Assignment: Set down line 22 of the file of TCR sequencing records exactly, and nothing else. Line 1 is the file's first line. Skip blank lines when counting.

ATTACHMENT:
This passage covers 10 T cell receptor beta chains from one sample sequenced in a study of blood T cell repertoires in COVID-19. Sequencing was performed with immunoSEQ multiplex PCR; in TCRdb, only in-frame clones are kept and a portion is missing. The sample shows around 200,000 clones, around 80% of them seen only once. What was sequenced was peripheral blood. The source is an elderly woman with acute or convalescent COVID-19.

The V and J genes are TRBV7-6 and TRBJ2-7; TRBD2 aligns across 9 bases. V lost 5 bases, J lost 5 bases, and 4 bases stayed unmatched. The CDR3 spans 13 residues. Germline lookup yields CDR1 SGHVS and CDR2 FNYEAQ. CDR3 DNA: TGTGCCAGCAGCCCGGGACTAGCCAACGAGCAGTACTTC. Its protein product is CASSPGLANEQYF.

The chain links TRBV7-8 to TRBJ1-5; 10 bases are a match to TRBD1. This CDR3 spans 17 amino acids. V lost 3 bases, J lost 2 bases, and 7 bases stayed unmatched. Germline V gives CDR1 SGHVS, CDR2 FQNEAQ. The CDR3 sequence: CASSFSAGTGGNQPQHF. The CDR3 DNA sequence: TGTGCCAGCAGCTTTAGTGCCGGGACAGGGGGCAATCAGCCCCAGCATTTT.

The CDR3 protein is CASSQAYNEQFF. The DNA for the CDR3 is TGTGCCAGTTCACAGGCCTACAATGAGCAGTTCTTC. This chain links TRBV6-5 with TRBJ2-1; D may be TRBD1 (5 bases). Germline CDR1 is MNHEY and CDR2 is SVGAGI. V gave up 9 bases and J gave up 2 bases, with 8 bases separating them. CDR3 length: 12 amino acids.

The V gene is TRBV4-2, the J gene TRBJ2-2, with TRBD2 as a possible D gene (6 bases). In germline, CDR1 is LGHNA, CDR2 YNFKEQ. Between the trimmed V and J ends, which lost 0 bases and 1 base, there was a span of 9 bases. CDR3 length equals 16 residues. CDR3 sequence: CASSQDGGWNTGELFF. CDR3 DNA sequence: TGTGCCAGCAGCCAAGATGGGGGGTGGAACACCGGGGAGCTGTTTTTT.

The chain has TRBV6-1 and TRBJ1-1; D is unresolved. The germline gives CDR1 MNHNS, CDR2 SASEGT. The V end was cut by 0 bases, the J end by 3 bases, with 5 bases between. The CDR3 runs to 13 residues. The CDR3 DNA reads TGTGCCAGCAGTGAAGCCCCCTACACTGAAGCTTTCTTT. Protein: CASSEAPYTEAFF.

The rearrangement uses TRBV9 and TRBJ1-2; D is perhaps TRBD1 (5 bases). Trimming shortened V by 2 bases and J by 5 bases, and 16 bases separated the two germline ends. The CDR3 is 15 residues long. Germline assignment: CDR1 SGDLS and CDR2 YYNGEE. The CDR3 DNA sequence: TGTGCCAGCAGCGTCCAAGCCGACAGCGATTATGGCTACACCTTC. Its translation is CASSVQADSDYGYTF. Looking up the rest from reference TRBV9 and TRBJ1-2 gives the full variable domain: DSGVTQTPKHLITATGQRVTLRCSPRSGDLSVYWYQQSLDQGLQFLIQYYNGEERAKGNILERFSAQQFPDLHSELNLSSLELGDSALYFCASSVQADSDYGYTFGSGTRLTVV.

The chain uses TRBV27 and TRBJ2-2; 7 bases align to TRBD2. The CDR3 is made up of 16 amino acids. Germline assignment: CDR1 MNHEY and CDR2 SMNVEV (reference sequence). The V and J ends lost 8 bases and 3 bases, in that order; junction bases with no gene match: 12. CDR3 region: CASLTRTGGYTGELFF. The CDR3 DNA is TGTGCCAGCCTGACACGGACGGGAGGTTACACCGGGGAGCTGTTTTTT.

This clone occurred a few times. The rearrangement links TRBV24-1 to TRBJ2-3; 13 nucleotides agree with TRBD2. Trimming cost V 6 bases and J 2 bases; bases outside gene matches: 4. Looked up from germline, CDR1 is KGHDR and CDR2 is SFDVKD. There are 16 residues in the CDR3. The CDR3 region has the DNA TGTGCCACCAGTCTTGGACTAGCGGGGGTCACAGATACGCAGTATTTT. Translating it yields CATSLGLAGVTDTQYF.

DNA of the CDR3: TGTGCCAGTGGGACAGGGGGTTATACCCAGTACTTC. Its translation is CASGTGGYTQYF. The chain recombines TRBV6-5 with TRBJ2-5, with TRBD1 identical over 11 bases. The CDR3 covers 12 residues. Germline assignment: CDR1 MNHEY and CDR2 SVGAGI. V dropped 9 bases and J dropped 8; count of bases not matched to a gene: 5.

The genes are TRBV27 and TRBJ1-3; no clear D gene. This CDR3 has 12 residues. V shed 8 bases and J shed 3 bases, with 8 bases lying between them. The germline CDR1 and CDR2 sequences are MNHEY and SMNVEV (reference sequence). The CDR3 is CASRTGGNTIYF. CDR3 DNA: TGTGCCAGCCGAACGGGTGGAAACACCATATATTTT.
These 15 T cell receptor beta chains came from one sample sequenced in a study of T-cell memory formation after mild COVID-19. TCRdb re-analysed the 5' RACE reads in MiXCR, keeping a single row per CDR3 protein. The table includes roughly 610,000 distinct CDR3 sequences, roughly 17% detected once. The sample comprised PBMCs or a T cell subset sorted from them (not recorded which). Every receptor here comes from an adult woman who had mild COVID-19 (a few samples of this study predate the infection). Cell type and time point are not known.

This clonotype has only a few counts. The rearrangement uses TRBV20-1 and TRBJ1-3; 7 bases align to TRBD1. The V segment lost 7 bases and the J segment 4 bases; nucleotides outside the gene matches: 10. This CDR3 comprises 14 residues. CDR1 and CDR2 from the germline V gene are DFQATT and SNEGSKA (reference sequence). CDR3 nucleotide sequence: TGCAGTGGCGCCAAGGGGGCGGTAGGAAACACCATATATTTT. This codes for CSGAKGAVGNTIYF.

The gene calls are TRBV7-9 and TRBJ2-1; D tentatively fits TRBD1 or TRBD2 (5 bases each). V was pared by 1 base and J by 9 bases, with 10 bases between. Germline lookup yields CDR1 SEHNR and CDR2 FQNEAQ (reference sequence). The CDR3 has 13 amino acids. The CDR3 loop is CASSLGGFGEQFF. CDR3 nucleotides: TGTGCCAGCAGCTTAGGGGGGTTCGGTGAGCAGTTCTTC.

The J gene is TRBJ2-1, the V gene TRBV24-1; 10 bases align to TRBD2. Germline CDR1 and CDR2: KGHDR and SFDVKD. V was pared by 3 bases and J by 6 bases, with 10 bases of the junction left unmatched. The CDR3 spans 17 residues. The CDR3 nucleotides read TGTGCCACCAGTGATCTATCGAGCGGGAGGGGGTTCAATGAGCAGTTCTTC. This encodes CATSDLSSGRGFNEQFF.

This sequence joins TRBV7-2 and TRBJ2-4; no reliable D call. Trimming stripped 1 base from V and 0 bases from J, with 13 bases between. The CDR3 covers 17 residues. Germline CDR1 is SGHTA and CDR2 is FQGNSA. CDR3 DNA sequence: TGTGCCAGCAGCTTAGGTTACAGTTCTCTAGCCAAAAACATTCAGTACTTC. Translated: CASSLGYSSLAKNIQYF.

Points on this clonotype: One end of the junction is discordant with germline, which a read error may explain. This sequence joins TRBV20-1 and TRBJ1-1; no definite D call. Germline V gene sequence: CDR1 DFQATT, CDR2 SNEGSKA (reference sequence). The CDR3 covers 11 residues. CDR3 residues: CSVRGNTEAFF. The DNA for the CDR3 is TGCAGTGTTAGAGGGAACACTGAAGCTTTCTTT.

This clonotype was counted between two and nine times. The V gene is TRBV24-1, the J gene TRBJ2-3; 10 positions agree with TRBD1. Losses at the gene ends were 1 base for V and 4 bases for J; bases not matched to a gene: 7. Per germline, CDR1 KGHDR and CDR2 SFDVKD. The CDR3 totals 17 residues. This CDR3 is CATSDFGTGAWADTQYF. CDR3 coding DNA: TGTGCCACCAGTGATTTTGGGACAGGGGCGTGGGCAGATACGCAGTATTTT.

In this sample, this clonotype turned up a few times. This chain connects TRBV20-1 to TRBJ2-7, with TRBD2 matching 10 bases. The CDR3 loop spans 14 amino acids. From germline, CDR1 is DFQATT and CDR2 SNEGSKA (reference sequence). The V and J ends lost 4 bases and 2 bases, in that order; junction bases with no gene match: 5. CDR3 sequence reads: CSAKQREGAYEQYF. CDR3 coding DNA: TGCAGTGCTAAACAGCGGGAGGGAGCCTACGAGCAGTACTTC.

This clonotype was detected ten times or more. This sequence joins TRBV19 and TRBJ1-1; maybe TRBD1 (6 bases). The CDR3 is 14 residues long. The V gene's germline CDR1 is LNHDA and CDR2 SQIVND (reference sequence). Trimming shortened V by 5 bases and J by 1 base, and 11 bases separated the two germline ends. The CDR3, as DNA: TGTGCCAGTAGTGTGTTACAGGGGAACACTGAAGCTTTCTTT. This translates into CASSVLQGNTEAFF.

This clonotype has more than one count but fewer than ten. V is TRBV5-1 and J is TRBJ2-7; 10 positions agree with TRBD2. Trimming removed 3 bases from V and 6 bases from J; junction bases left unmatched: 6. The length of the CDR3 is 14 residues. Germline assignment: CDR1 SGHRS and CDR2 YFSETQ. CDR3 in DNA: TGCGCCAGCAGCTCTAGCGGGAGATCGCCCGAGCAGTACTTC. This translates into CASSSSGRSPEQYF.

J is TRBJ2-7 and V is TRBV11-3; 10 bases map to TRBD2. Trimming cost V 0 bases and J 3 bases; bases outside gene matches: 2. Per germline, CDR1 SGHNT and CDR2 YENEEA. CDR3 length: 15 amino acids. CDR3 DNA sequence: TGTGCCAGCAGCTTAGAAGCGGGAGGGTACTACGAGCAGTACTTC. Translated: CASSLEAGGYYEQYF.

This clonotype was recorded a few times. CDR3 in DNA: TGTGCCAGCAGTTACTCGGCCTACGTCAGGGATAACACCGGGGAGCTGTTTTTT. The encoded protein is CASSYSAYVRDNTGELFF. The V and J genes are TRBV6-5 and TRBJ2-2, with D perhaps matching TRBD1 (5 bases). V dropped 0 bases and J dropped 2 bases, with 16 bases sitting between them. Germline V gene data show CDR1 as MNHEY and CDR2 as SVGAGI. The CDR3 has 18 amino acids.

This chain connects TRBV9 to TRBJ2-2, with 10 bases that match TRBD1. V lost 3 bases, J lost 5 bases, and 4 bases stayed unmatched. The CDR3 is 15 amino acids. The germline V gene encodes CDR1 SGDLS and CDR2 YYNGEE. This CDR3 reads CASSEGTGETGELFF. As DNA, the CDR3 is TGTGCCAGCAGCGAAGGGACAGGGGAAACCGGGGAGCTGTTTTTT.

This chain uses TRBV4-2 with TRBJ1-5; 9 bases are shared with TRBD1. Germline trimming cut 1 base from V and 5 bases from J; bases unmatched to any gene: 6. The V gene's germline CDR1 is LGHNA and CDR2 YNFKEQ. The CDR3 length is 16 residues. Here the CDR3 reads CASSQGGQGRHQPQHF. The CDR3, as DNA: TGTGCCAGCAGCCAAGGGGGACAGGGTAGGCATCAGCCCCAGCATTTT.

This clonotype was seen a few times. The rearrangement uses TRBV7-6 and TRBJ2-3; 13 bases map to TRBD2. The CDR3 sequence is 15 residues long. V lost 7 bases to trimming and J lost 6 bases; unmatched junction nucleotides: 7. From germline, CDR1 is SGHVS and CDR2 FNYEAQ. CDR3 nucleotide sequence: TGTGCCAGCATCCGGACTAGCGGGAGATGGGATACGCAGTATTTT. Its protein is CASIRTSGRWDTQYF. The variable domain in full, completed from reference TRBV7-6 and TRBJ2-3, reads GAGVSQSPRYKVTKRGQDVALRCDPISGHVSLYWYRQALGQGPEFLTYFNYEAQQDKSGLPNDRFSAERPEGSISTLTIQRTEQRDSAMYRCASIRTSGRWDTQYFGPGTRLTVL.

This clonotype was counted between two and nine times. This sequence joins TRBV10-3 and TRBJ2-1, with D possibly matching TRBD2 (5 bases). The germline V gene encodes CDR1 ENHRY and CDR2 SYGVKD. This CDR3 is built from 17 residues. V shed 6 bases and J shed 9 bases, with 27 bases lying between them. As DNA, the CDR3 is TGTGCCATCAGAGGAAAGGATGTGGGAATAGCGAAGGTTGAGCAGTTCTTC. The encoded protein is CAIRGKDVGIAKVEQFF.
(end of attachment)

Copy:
J is TRBJ2-7 and V is TRBV11-3; 10 bases map to TRBD2. Trimming cost V 0 bases and J 3 bases; bases outside gene matches: 2. Per germline, CDR1 SGHNT and CDR2 YENEEA. CDR3 length: 15 amino acids. CDR3 DNA sequence: TGTGCCAGCAGCTTAGAAGCGGGAGGGTACTACGAGCAGTACTTC. Translated: CASSLEAGGYYEQYF.